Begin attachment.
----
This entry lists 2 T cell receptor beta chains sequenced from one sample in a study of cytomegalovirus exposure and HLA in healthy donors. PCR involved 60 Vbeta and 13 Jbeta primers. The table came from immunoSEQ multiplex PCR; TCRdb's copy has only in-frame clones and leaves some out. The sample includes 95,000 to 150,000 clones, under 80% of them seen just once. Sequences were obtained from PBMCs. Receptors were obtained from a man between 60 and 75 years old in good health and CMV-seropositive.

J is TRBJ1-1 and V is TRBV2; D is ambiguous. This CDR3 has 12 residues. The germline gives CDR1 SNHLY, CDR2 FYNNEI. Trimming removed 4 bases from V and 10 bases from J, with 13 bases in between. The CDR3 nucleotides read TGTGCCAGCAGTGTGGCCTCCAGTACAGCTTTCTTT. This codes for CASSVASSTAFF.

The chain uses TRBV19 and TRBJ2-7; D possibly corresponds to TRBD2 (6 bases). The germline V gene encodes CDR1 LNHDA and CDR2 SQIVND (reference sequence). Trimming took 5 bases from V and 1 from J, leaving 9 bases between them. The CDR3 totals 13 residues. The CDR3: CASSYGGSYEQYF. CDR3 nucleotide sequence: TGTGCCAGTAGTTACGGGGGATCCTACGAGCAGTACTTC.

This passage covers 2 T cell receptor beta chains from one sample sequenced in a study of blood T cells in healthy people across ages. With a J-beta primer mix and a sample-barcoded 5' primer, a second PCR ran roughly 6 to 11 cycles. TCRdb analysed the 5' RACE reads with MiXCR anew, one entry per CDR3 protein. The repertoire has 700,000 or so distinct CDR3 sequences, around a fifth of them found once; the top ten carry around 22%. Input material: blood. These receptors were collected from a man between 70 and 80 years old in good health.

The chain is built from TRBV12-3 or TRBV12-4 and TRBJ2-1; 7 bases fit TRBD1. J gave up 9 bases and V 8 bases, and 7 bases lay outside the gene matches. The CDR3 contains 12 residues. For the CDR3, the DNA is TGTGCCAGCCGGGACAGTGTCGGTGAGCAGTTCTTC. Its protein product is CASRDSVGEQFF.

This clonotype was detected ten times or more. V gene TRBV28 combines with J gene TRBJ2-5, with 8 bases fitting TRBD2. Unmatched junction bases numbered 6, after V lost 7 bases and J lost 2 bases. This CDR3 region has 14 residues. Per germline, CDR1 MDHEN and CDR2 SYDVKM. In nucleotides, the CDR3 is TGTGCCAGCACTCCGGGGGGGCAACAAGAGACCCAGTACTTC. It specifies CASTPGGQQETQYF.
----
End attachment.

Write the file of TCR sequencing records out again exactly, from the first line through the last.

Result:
This entry lists 2 T cell receptor beta chains sequenced from one sample in a study of cytomegalovirus exposure and HLA in healthy donors. PCR involved 60 Vbeta and 13 Jbeta primers. The table came from immunoSEQ multiplex PCR; TCRdb's copy has only in-frame clones and leaves some out. The sample includes 95,000 to 150,000 clones, under 80% of them seen just once. Sequences were obtained from PBMCs. Receptors were obtained from a man between 60 and 75 years old in good health and CMV-seropositive.

J is TRBJ1-1 and V is TRBV2; D is ambiguous. This CDR3 has 12 residues. The germline gives CDR1 SNHLY, CDR2 FYNNEI. Trimming removed 4 bases from V and 10 bases from J, with 13 bases in between. The CDR3 nucleotides read TGTGCCAGCAGTGTGGCCTCCAGTACAGCTTTCTTT. This codes for CASSVASSTAFF.

The chain uses TRBV19 and TRBJ2-7; D possibly corresponds to TRBD2 (6 bases). The germline V gene encodes CDR1 LNHDA and CDR2 SQIVND (reference sequence). Trimming took 5 bases from V and 1 from J, leaving 9 bases between them. The CDR3 totals 13 residues. The CDR3: CASSYGGSYEQYF. CDR3 nucleotide sequence: TGTGCCAGTAGTTACGGGGGATCCTACGAGCAGTACTTC.

This passage covers 2 T cell receptor beta chains from one sample sequenced in a study of blood T cells in healthy people across ages. With a J-beta primer mix and a sample-barcoded 5' primer, a second PCR ran roughly 6 to 11 cycles. TCRdb analysed the 5' RACE reads with MiXCR anew, one entry per CDR3 protein. The repertoire has 700,000 or so distinct CDR3 sequences, around a fifth of them found once; the top ten carry around 22%. Input material: blood. These receptors were collected from a man between 70 and 80 years old in good health.

The chain is built from TRBV12-3 or TRBV12-4 and TRBJ2-1; 7 bases fit TRBD1. J gave up 9 bases and V 8 bases, and 7 bases lay outside the gene matches. The CDR3 contains 12 residues. For the CDR3, the DNA is TGTGCCAGCCGGGACAGTGTCGGTGAGCAGTTCTTC. Its protein product is CASRDSVGEQFF.

This clonotype was detected ten times or more. V gene TRBV28 combines with J gene TRBJ2-5, with 8 bases fitting TRBD2. Unmatched junction bases numbered 6, after V lost 7 bases and J lost 2 bases. This CDR3 region has 14 residues. Per germline, CDR1 MDHEN and CDR2 SYDVKM. In nucleotides, the CDR3 is TGTGCCAGCACTCCGGGGGGGCAACAAGAGACCCAGTACTTC. It specifies CASTPGGQQETQYF.